The value of your investments and the income from them may go down as well as up, and you could get back less than you invested.

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Update on Ukraine

1 min read
02 Mar 2022

It has been a whirlwind few days. The escalation of sanctions against Russia and the intensification of the Ukraine conflict since last Friday, which has resulted in many lives being lost, and families and homes destroyed, has taken most people by surprise. At times like this investments can seem insignificant and our thoughts are with all of those impacted by the conflict.

The events that have unfolded over the last week have been seismic, with some observers arguing that the world order has been upended.

What has been less monumental has been the market reaction. Overall, investors have reacted about as rationally as one would expect, carefully discriminating against assets with the most exposure to Russia. Among the major markets, European equities are down but not worryingly so, while US equities are close to flat. Meanwhile, Russian equities, currencies and bonds are down from 20% to 60%. 7IM portfolios have very little exposure to these assets and so are well insulated.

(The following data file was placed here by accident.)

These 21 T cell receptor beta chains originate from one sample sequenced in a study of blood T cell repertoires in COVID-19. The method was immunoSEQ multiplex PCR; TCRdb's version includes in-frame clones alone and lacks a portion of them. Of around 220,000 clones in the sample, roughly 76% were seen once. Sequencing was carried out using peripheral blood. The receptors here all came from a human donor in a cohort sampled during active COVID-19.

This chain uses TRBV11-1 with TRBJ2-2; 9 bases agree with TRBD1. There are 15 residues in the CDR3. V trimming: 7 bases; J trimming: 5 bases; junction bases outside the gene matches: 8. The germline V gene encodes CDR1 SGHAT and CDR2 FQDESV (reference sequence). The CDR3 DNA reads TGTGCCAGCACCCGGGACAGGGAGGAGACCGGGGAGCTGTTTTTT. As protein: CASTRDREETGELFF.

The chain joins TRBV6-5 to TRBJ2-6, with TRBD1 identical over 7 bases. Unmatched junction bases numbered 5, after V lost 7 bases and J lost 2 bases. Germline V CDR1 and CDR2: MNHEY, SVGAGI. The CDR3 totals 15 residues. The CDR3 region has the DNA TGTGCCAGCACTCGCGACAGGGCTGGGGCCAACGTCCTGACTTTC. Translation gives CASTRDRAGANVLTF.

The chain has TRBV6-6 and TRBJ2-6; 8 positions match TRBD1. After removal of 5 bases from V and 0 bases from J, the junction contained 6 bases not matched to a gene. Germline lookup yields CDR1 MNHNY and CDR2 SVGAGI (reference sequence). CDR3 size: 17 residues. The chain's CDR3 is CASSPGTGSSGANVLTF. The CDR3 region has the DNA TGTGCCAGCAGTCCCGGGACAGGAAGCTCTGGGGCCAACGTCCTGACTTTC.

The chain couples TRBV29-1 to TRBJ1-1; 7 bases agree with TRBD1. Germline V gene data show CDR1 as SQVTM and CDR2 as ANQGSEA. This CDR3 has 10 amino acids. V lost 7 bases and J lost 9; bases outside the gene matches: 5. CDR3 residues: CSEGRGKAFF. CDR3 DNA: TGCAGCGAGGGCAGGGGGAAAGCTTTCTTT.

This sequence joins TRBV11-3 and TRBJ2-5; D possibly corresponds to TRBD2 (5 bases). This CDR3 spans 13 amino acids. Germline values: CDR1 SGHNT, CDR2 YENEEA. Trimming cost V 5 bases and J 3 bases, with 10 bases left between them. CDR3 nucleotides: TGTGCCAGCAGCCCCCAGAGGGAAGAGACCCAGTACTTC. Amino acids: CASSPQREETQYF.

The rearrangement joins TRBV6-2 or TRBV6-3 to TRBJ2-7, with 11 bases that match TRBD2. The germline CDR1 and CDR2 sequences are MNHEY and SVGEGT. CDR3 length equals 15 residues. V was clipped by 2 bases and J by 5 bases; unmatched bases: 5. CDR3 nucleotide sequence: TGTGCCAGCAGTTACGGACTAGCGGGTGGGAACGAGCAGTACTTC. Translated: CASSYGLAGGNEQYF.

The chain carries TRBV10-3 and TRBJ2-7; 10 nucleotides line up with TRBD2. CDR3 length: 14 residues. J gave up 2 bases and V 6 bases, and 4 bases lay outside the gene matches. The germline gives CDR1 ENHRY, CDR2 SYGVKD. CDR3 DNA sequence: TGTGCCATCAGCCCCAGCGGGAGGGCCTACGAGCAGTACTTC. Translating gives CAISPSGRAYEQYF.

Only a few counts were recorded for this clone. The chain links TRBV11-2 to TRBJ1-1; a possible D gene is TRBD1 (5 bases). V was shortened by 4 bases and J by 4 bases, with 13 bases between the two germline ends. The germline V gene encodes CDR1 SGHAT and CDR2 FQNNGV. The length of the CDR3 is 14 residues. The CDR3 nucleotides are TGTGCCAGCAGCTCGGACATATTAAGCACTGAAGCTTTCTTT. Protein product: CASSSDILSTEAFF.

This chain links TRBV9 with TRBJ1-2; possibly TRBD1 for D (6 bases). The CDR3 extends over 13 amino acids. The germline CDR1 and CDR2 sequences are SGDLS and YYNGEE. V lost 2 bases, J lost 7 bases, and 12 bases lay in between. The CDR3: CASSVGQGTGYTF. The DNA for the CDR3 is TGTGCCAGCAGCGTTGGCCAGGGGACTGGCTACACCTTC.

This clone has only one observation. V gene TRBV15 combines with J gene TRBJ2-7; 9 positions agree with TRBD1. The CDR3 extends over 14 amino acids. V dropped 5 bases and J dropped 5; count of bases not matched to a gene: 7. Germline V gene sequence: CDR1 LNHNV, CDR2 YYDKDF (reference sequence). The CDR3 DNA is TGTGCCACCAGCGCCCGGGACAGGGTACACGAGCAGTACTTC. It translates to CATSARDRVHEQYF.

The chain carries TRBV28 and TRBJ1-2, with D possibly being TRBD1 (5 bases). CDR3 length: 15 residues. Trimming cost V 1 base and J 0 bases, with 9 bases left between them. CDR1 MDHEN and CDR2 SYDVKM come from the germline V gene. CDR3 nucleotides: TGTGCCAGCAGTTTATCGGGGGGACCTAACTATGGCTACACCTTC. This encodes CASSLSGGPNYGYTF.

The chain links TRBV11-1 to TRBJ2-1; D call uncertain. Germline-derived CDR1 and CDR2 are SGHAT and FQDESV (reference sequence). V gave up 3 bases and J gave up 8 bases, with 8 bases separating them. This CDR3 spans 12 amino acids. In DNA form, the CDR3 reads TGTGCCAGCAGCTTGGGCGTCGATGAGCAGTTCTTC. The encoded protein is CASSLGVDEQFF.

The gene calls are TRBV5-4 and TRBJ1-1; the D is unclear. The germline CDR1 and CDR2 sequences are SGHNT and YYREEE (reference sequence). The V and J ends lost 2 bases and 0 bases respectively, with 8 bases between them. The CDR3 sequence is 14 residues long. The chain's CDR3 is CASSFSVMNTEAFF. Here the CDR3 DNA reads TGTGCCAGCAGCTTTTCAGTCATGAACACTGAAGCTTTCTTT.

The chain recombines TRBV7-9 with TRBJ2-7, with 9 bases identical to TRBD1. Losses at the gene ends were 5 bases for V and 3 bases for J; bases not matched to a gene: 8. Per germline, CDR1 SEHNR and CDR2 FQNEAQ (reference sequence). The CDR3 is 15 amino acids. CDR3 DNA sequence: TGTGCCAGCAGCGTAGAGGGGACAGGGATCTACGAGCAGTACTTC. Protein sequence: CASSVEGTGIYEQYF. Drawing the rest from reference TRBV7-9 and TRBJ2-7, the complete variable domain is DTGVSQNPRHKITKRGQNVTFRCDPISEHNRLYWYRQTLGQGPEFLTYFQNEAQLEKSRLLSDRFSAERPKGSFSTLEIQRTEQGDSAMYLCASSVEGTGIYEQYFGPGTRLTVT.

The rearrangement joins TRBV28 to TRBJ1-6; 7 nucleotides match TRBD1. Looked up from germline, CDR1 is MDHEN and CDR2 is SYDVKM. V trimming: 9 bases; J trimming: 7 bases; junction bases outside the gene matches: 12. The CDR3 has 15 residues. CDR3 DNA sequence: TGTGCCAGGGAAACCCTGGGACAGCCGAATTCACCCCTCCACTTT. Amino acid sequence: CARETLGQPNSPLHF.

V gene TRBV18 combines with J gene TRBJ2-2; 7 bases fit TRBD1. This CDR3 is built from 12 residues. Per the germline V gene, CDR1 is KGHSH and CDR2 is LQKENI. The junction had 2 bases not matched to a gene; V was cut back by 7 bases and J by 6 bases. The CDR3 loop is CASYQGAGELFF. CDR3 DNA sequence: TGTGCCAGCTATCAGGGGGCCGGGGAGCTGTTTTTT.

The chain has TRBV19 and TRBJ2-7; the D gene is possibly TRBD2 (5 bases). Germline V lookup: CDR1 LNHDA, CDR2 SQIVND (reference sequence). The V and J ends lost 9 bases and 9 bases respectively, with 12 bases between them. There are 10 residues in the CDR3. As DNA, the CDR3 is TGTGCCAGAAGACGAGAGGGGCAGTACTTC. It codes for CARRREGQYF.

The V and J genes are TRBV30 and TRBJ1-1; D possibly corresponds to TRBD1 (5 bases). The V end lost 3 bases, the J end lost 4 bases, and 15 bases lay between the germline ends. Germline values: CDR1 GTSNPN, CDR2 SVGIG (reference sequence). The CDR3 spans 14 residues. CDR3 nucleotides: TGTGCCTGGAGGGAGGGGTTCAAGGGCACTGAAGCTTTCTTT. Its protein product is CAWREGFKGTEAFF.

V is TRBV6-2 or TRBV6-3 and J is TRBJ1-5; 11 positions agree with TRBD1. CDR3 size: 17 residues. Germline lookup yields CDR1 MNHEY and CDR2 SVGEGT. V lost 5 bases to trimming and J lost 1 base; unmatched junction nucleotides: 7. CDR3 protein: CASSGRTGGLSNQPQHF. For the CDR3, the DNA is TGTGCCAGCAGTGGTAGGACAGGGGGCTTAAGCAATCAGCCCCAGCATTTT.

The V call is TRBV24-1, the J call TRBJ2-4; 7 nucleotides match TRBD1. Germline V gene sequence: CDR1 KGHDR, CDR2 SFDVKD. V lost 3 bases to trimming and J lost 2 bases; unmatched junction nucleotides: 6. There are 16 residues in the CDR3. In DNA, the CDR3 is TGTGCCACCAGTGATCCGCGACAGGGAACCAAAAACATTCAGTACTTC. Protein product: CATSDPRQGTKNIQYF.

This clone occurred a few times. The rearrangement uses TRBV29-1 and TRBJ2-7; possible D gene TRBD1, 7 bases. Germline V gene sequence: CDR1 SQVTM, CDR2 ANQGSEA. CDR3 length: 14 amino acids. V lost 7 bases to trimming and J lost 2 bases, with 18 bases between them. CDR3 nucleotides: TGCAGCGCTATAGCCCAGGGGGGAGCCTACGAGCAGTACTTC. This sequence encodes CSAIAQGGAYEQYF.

So far, we don’t see the need to take action. History tells us that the right strategy is normally to stay invested. Conflicts, such as this, tend not to have lasting impacts on markets, and you run the risk of missing out on returns by selling (see our previous piece on the importance of remaining fully invested during these turbulent periods). We continue to monitor the conflict’s impact on inflation expectations, the monetary policy path and the growth cycle, as well as the impact of sanctions on investment flows.


The past performance of investments is not a guide to future performance. The value of investments can go down as well as up and you may get back less than you originally invested. Any reference to specific instruments within this article does not constitute an investment recommendation.

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